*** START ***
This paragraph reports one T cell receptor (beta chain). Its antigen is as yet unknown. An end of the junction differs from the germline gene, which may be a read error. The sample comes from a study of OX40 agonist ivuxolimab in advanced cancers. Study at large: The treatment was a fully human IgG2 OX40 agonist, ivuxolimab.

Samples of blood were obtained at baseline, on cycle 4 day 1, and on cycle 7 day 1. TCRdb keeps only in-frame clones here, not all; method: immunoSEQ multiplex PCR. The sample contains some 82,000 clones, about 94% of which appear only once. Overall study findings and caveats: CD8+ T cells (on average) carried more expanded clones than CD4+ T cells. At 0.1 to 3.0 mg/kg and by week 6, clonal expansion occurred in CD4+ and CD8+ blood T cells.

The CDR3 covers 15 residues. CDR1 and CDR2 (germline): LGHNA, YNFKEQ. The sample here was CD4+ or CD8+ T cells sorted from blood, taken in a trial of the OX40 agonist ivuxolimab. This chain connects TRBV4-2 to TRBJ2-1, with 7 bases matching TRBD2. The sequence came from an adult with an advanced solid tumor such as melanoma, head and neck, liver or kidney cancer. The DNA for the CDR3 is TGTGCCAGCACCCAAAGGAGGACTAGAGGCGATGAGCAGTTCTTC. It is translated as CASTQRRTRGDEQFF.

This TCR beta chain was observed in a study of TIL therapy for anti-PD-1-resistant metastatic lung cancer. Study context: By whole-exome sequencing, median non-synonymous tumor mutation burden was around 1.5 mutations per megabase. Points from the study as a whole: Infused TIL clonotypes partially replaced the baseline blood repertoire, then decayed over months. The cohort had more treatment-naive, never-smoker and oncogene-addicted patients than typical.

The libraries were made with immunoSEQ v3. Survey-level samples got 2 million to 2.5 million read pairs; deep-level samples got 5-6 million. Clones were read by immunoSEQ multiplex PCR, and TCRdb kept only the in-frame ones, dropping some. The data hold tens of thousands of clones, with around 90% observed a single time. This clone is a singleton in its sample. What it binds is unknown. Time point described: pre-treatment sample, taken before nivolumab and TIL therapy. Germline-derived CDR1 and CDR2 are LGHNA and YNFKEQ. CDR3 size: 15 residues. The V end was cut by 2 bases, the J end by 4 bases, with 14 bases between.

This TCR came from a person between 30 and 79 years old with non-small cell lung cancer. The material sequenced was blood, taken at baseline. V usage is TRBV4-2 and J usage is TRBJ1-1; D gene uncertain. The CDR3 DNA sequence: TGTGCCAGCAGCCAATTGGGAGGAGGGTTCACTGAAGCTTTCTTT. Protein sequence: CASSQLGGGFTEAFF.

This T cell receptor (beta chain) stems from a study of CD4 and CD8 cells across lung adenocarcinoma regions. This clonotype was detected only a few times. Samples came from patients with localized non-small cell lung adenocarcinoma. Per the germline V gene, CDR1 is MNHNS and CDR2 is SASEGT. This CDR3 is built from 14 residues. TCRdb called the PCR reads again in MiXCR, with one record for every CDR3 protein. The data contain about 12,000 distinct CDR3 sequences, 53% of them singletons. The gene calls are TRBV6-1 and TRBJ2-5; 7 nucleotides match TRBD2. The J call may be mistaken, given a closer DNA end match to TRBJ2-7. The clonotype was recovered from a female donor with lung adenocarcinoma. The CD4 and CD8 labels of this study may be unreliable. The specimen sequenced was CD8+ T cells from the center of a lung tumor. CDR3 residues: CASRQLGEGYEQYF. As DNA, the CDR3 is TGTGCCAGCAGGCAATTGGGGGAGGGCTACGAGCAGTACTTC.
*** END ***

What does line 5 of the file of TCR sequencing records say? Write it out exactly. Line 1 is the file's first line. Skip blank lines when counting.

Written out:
The libraries were made with immunoSEQ v3. Survey-level samples got 2 million to 2.5 million read pairs; deep-level samples got 5-6 million. Clones were read by immunoSEQ multiplex PCR, and TCRdb kept only the in-frame ones, dropping some. The data hold tens of thousands of clones, with around 90% observed a single time. This clone is a singleton in its sample. What it binds is unknown. Time point described: pre-treatment sample, taken before nivolumab and TIL therapy. Germline-derived CDR1 and CDR2 are LGHNA and YNFKEQ. CDR3 size: 15 residues. The V end was cut by 2 bases, the J end by 4 bases, with 14 bases between.